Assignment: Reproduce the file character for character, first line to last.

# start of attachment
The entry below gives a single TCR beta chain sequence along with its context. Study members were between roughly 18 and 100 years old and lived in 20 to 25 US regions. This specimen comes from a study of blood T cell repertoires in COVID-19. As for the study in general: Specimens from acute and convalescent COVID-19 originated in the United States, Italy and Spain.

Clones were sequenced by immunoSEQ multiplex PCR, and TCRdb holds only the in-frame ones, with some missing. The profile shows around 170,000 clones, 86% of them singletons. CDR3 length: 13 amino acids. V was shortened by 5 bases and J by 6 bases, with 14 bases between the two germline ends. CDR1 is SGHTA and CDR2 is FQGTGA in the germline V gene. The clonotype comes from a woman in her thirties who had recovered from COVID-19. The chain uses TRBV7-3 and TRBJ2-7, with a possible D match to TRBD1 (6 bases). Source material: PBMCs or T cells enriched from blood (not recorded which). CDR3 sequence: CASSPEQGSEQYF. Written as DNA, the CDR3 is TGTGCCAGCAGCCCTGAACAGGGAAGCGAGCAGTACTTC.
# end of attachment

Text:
The entry below gives a single TCR beta chain sequence along with its context. Study members were between roughly 18 and 100 years old and lived in 20 to 25 US regions. This specimen comes from a study of blood T cell repertoires in COVID-19. As for the study in general: Specimens from acute and convalescent COVID-19 originated in the United States, Italy and Spain.

Clones were sequenced by immunoSEQ multiplex PCR, and TCRdb holds only the in-frame ones, with some missing. The profile shows around 170,000 clones, 86% of them singletons. CDR3 length: 13 amino acids. V was shortened by 5 bases and J by 6 bases, with 14 bases between the two germline ends. CDR1 is SGHTA and CDR2 is FQGTGA in the germline V gene. The clonotype comes from a woman in her thirties who had recovered from COVID-19. The chain uses TRBV7-3 and TRBJ2-7, with a possible D match to TRBD1 (6 bases). Source material: PBMCs or T cells enriched from blood (not recorded which). CDR3 sequence: CASSPEQGSEQYF. Written as DNA, the CDR3 is TGTGCCAGCAGCCCTGAACAGGGAAGCGAGCAGTACTTC.